Use of prenatal contacts by pregnant women in the Republic of Congo
- International Journal of Family & Community Medicine
Jean-Alfred Mbongo,1,2 Ange Clauvel Niama,1 Gilbert Ndziessi,1 Christ Eya,1 Judicaël Bantsimba-Moundongo,1 Rostin Kintsakieno,1 Jérémie Mouyokani2
PDF Full Text
Introduction: According to the WHO, antenatal contact increases the likelihood of
a favourable pregnancy outcome by 87%. The aim of this study is to assess the use of
antenatal contacts in the Congo.
Methodology: This cross-sectional survey was conducted from September to December
2021 throughout the Republic of Congo. The data were analysed using R Studio© version
4.2 software. Quantitative variables were expressed as means and standard deviations and
qualitative variables as frequency. The significance level was set at 5%.
Results: Out of a total of 1,797 pregnant women and 64 health facilities, the average age
of the women was 26 ± 6 years, and 94% of them had had at least one prenatal contact. For
75.5% of women, the first contact occurred more than 3 months earlier, and the number
of prenatal contacts was four or more in 21.42% of cases. There was low coverage of
Intermittent Preventive Treatment during pregnancy with sulfadoxine-pyrimethamine (IPT
g-SP) and a lack of immunisation against neonatal and maternal tetanus (30.9% and 16.6%
respectively). Of the 912 women surveyed to calculate coverage rates for Intermittent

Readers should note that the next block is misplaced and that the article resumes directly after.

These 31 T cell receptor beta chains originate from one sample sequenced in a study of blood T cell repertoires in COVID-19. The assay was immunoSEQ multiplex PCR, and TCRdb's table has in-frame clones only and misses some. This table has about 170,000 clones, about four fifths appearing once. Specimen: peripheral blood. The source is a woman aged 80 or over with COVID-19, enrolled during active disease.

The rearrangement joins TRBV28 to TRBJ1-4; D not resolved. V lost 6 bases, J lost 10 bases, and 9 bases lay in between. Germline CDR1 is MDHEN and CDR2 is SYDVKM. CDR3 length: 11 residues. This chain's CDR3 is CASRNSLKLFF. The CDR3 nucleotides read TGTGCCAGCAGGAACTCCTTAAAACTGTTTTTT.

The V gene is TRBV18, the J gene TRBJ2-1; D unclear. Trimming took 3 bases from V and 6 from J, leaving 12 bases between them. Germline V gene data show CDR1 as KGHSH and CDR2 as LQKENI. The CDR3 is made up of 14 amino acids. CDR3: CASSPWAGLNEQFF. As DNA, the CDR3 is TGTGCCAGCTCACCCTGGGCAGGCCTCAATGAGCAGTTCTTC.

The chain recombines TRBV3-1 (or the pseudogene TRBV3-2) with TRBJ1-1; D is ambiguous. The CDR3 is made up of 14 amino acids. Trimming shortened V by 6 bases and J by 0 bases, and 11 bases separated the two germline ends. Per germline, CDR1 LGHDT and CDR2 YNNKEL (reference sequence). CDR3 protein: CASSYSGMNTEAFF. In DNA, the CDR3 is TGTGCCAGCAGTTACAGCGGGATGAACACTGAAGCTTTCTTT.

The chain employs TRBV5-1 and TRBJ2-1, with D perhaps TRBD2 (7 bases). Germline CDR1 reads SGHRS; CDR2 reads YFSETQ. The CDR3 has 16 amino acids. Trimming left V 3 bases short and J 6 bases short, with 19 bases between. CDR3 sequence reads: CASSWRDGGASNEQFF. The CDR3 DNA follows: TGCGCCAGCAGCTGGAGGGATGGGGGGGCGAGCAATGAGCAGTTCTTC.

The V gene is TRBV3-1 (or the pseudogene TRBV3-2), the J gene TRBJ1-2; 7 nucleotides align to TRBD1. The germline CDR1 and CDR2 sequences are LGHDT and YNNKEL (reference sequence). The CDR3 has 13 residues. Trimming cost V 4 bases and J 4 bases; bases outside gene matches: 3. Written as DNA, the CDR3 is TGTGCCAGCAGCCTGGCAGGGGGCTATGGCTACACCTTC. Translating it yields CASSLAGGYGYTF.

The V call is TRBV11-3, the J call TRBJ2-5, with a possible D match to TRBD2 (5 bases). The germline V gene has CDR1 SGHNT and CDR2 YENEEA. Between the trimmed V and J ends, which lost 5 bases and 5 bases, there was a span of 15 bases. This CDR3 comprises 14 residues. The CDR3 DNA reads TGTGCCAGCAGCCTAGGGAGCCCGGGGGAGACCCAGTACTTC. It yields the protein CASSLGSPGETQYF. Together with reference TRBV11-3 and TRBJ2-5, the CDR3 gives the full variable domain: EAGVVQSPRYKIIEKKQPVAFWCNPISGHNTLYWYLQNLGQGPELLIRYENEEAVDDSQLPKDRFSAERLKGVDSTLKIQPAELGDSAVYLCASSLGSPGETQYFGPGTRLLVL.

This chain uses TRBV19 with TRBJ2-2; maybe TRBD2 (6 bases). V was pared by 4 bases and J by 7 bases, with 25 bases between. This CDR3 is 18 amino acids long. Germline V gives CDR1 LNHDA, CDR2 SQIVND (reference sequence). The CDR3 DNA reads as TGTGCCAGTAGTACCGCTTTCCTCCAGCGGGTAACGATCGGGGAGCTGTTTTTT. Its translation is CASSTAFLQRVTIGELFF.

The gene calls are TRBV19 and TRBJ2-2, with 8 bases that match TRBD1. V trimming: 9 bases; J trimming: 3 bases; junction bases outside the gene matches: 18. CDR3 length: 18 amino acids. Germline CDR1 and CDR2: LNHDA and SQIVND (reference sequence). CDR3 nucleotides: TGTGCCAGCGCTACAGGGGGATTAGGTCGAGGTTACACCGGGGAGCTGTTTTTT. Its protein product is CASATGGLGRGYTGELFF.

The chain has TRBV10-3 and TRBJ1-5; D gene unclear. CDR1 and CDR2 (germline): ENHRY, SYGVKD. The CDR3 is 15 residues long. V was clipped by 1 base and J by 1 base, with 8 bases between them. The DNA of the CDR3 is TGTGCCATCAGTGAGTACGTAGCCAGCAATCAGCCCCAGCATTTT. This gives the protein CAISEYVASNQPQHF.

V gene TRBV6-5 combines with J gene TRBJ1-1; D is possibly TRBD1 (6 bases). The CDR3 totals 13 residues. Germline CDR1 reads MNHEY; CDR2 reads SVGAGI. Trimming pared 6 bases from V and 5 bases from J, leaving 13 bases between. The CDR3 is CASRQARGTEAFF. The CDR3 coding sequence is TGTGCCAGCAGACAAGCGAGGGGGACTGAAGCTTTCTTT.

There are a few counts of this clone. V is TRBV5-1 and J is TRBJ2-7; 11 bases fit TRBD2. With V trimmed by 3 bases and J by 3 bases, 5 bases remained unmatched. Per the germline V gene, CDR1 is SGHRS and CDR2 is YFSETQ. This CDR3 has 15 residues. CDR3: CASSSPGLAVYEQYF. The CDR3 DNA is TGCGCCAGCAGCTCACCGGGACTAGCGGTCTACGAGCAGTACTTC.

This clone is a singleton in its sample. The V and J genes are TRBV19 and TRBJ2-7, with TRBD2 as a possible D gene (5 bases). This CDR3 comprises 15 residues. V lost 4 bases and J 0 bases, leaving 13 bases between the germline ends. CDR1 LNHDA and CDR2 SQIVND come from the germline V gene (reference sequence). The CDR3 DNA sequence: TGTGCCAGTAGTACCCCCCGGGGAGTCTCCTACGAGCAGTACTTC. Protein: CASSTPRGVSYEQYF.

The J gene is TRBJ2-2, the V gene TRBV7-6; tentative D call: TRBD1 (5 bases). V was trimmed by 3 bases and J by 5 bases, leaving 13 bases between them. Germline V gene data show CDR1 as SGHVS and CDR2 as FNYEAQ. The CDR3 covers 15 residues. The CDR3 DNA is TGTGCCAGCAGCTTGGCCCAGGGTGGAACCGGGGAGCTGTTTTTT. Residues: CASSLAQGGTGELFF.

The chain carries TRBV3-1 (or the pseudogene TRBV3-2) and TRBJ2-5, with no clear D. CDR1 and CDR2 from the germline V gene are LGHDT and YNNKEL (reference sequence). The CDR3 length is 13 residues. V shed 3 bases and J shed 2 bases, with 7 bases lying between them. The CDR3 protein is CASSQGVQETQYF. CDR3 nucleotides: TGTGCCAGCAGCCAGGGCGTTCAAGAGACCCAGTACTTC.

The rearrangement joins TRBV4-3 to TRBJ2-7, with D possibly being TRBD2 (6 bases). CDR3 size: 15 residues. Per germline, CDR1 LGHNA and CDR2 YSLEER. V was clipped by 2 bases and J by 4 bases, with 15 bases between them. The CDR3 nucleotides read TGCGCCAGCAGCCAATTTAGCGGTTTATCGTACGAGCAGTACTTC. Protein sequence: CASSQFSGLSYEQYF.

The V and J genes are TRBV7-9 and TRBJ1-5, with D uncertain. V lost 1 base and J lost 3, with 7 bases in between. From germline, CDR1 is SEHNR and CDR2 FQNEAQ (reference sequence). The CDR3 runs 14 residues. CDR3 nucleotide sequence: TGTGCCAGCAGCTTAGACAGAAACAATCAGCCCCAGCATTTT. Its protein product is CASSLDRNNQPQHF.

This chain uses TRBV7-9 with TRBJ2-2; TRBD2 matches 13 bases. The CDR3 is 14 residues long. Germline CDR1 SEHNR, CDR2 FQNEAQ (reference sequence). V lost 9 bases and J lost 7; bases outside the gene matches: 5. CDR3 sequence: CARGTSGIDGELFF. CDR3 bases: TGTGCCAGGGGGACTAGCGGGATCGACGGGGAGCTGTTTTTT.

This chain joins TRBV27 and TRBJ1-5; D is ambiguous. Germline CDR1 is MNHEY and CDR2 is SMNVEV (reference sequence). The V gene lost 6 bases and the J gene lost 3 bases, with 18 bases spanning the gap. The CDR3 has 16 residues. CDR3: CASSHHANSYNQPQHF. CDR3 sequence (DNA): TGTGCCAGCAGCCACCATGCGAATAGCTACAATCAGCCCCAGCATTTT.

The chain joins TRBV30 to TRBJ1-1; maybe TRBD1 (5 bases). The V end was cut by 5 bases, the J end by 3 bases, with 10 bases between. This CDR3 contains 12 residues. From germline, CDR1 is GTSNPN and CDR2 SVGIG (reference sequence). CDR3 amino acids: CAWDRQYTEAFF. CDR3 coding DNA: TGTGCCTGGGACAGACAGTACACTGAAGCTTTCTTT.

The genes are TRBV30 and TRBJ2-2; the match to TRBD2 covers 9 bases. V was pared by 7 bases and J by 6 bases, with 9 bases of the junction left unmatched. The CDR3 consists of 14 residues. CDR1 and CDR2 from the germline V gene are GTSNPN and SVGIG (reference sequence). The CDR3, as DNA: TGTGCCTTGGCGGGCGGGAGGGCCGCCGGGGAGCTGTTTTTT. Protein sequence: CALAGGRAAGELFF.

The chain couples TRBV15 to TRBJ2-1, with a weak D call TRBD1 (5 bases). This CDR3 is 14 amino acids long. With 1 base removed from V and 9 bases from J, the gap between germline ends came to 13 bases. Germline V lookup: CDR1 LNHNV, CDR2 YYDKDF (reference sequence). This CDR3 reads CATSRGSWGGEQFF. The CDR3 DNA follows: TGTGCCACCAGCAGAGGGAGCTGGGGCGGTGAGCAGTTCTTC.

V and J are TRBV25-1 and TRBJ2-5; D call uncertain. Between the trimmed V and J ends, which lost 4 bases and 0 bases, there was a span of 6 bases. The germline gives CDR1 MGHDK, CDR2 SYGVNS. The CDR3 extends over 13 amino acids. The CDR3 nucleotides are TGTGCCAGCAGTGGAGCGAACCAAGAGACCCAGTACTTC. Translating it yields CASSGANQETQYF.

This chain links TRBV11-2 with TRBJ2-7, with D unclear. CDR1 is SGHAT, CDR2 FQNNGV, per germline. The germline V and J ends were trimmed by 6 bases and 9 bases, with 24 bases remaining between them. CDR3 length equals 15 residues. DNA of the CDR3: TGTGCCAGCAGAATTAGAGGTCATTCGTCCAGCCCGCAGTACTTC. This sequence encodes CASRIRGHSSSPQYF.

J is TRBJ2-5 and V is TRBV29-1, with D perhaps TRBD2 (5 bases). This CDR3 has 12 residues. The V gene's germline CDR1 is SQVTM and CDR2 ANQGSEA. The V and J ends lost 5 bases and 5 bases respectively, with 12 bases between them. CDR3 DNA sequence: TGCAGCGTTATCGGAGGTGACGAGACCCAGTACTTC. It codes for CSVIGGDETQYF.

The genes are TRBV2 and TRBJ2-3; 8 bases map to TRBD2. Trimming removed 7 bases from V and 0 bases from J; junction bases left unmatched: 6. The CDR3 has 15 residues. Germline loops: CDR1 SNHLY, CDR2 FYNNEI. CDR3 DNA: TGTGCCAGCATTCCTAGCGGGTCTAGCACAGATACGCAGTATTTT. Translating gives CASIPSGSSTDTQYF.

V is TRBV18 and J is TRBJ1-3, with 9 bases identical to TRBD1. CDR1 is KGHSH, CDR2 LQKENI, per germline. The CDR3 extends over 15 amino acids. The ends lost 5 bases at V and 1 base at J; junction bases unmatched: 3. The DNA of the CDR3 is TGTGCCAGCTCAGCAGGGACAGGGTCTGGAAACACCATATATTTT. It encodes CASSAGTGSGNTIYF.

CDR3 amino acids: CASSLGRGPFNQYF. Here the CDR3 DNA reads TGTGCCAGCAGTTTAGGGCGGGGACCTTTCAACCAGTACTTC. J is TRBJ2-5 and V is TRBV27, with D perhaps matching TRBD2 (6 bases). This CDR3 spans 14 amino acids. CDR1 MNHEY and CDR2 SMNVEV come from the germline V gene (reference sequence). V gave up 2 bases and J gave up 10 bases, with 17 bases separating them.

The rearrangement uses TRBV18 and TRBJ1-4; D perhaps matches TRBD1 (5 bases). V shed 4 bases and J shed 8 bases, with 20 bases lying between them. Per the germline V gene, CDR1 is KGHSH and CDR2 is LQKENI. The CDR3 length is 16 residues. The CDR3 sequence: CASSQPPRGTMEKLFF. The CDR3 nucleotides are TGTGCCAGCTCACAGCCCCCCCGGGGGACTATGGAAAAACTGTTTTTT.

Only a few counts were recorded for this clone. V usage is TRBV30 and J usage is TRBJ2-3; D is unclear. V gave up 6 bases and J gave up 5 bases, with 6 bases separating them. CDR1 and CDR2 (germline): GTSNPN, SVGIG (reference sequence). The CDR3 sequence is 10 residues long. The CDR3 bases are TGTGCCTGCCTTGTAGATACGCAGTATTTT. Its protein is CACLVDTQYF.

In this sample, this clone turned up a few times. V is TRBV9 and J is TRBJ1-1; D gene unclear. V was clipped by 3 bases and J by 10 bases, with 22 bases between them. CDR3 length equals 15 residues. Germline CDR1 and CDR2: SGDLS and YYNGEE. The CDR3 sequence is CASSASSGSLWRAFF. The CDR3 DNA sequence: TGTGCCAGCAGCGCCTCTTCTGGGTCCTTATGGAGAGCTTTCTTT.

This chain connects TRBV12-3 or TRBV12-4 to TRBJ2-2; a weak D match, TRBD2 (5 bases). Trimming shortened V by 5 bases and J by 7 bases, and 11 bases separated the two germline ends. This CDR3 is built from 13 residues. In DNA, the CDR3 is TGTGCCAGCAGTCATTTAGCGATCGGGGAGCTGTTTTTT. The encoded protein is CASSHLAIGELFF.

Preventive Treatment during pregnancy with sulfadoxine-pyrimethamine (IPT g-SP),
30.9% had good coverage. There are 16.6% of women not immunised against neonatal and
maternal tetanus. The centres are geographically accessible to most of the women surveyed
(74.7%). Of the 912 women surveyed to calculate coverage rates for Intermittent Preventive
Treatment during pregnancy with sulfadoxine-pyrimethamine (IPT g-SP), 30.9% had good
coverage. The proportion of women not immunised against neonatal and maternal tetanus
was 16.6%. Of the 64 health facilities surveyed, public facilities accounted for 89.1%.
The activity package consisted of curative consultations, antenatal care, iron and folic
acid supplementation, all at a rate of 64%. These were followed by consultations, family
planning (60%) and vaccination (60%). Prevention of mother-to-child transmission of HIV
(PMTCT) is provided at 53%.
Conclusion: The rate of use of antenatal contacts remains high in the Congo, but the package of activities required to meet the health needs of pregnant women is inadequate and exposes them to the risk of maternal and foetal morbidity and mortality. There is therefore an urgent need to improve the completeness and quality of antenatal care in order to prevent maternal and foetal mortality.
prenatal contact, pregnant women, use, Congo